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Buyer & Seller Guide to Title & Escrow Understanding Taxes in Escrow, continued. Change of Ownership Filings

Property Taxes

When property changes hands, local government agencies require notice of change of ownership. At the local level, this would be any county office that assesses or collects taxes. Reporting a change in the ownership of the property allows the local jurisdiction to assess the tax liability for each property as the title is transferred from seller to buyer. The reporting documents vary from state to state, but all states require at minimum the names of the seller and buyer, assessor’s parcel number or other property identifying number, the property location and tax address. Also required is the total purchase price, terms of sale and signature of the new owner. The reporting document is recorded along with documents evidencing a change in ownership. In California, the document is called a Preliminary Change of Ownership (PCOR), and it assists the local agency in identifying situations in which a property reassessment is allowed under Proposition 13. Penalties or fines may be assessed from the governing body for failure to file the document as required by state or local laws. The escrow officer will generally assist the client in completing the document and ensuring that it reaches the Recorder’s Office along with the other documents pertinent to the change of ownership.

See tax calendar example next page. Homeowners pay property taxes to their appropriate assessment, collection or franchise tax department in each county. A change in ownership or the completion of new construction could result in a change in the assessed value of the property and may result in the issuance of a supplemental property tax bill. Taxes are due on predesignated dates and become delinquent when not paid. Penalties are assessed for delinquent taxes. The yearly “tax calendar” varies by state. In addition to standard property taxes, many jurisdictions also contain special assessment districts, which may have been formed as a means of financing infrastructure. Bonds may have been sold to finance the infrastructure and the ultimate property owner continues to make payments on the principal and interest on the bond. The bond issues vary in size and term. Other special city and county districts may be assessed for a variety of purposes, including street lights and traffic signals, street maintenance, certain educational purposes, etc.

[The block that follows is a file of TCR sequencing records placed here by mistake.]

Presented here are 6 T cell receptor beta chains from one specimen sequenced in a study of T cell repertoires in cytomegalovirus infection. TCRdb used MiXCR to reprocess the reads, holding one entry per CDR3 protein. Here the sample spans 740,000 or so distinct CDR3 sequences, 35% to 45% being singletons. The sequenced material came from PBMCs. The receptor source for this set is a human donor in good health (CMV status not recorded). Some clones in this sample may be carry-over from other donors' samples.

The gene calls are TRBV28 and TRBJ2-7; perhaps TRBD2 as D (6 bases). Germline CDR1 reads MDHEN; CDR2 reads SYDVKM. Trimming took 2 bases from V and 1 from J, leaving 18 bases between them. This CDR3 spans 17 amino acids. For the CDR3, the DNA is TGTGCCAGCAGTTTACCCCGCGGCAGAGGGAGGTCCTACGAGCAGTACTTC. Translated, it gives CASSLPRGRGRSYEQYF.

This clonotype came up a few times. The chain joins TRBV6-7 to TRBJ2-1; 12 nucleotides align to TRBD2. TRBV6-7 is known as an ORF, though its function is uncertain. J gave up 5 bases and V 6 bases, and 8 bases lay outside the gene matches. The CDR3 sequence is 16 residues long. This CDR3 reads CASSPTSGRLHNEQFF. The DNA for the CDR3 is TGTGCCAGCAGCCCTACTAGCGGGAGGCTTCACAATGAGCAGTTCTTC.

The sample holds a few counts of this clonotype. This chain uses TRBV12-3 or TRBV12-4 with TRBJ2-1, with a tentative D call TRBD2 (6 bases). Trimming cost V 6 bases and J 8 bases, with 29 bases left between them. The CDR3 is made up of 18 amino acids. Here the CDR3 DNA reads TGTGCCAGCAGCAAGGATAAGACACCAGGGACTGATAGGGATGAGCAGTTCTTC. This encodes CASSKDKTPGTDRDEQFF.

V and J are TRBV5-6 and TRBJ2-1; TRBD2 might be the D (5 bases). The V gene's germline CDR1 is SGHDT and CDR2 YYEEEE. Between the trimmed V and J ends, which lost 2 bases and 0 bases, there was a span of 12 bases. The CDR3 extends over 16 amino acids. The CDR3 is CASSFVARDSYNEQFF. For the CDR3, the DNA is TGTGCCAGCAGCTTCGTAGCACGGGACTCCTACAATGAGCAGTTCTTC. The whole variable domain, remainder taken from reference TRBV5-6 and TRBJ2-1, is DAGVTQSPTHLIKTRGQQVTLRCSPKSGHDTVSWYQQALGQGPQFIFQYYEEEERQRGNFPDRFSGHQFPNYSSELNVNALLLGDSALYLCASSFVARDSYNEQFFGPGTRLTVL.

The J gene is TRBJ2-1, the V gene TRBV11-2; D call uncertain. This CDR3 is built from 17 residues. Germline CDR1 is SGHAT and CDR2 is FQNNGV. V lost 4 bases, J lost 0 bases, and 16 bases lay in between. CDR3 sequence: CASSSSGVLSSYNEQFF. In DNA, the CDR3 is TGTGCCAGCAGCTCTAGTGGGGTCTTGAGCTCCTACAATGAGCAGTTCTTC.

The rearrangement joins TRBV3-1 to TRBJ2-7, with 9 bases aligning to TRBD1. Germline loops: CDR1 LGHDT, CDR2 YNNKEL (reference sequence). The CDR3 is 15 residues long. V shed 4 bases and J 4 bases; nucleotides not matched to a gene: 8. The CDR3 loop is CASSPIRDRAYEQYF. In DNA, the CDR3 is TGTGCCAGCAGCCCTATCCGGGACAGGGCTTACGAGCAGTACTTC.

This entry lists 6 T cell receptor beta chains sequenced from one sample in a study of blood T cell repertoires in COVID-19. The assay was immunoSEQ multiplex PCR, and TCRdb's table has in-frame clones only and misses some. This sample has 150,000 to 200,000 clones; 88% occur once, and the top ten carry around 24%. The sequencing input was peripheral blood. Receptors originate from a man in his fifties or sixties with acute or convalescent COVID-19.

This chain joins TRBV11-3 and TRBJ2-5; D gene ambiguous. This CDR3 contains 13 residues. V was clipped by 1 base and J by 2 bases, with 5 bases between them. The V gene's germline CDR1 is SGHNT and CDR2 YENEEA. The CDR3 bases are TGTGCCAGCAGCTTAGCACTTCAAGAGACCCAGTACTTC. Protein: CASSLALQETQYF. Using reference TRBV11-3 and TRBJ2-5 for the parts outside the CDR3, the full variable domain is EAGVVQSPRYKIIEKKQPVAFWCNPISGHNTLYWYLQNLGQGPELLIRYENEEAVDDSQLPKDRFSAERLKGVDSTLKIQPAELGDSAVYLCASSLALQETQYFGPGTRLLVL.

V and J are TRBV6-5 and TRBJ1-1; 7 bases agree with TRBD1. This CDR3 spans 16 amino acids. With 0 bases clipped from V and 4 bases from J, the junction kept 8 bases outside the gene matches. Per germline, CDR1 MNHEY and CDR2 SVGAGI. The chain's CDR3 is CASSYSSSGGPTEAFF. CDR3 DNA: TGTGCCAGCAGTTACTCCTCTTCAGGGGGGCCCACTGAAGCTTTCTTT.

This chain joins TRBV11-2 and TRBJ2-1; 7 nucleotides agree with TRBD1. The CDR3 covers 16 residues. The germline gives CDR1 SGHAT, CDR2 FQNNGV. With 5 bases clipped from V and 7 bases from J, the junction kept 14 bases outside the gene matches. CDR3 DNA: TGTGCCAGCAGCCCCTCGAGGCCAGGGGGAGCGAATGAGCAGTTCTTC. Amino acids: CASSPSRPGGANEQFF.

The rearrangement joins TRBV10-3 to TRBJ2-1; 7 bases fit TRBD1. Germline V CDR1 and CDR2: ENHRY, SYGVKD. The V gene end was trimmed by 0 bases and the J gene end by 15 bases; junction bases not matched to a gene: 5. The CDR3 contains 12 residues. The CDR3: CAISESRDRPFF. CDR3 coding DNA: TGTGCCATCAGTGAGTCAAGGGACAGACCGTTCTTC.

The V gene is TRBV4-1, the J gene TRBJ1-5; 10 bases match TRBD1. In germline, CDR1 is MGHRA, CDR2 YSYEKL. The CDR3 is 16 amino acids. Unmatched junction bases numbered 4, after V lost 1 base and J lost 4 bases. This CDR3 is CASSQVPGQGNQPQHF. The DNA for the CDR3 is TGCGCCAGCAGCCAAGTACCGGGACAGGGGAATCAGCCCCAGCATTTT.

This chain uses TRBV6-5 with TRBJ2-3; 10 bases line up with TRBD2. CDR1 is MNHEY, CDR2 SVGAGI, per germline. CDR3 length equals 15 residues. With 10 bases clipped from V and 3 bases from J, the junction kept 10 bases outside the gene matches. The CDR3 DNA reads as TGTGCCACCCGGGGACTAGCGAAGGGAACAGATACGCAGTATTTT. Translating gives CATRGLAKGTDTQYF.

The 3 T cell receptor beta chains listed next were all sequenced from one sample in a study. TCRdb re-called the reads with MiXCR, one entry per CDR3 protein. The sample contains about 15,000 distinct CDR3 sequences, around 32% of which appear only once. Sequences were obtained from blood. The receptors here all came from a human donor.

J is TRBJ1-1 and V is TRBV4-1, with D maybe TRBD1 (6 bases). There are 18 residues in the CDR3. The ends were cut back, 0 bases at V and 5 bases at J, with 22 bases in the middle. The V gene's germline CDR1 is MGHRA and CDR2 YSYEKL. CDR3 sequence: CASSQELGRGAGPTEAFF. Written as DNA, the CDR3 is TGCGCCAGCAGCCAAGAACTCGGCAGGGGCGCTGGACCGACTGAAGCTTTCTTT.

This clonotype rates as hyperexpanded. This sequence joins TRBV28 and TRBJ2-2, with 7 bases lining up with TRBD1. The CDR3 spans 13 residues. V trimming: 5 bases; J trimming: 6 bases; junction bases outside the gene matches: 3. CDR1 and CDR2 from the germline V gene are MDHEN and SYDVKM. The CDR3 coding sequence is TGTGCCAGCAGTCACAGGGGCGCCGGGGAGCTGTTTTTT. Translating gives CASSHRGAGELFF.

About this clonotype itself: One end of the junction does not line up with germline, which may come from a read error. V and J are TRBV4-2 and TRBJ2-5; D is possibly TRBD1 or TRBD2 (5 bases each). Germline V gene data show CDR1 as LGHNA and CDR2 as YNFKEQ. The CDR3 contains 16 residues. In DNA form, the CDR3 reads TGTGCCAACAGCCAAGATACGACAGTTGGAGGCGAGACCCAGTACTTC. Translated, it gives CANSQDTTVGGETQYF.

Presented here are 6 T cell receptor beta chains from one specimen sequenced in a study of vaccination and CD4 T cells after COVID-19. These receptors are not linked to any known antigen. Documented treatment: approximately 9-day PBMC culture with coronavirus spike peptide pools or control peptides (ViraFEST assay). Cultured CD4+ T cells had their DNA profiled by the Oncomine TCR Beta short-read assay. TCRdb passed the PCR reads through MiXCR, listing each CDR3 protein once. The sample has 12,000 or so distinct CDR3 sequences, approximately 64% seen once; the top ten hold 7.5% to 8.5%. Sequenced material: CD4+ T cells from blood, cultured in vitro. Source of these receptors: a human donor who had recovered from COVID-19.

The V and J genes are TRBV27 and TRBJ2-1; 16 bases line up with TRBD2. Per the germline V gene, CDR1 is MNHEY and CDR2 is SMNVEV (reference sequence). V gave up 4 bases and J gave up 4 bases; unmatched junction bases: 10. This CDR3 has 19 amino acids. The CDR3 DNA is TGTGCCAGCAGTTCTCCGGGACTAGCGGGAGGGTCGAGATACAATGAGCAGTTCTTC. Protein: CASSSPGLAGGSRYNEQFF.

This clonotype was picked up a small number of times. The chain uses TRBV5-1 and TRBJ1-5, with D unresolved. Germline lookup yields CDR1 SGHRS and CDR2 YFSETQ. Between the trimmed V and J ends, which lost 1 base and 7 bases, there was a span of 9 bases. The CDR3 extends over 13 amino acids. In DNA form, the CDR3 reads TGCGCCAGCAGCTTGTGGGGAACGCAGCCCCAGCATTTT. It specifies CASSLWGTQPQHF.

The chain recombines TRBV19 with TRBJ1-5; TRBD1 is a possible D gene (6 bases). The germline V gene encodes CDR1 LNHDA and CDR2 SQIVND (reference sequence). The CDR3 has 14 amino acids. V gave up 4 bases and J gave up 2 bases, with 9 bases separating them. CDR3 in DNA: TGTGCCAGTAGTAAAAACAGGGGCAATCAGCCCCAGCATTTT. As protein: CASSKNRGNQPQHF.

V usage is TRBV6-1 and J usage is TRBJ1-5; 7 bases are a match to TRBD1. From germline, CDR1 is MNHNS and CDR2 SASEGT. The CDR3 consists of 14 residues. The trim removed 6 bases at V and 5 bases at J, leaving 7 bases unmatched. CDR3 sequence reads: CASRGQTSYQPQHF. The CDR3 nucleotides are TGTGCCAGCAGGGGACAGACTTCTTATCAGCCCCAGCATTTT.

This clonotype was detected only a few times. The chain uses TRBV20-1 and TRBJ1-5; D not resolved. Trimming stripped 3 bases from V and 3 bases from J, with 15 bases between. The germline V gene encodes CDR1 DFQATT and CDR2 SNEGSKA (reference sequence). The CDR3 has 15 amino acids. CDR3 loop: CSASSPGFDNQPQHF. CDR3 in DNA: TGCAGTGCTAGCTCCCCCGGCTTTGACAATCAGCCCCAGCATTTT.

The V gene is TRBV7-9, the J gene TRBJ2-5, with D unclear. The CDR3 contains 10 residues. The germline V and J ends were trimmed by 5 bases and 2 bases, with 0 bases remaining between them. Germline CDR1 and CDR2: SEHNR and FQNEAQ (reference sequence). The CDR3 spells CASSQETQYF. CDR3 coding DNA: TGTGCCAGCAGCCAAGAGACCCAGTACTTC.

Some situations which appear to be a change of ownership are exempt from the filing of this type of document, including corrections to the record and status changes such as a change in vesting.

Transfer Taxes Transfer Tax, often called Real Property Transfer Tax, is a tax collected by the County Recorder when an interest in real property is conveyed. It is paid at the time of recording, and is computed using the actual sales price. An amount, legislated by the state or county, is charged per $500 or $ 1,000 of the sales price. Although it is common for the seller to pay this tax, in some areas tradition dictates that the buyer and seller will split the payment. Many cities have levied an additional tax within their jurisdictions. In some counties, these taxes are collected by the County Recorder along with county transfer tax, but in other areas a separate check will be mailed to the city. Your escrow officer is familiar with the taxes required and will coordinate payment of the appropriate amount.

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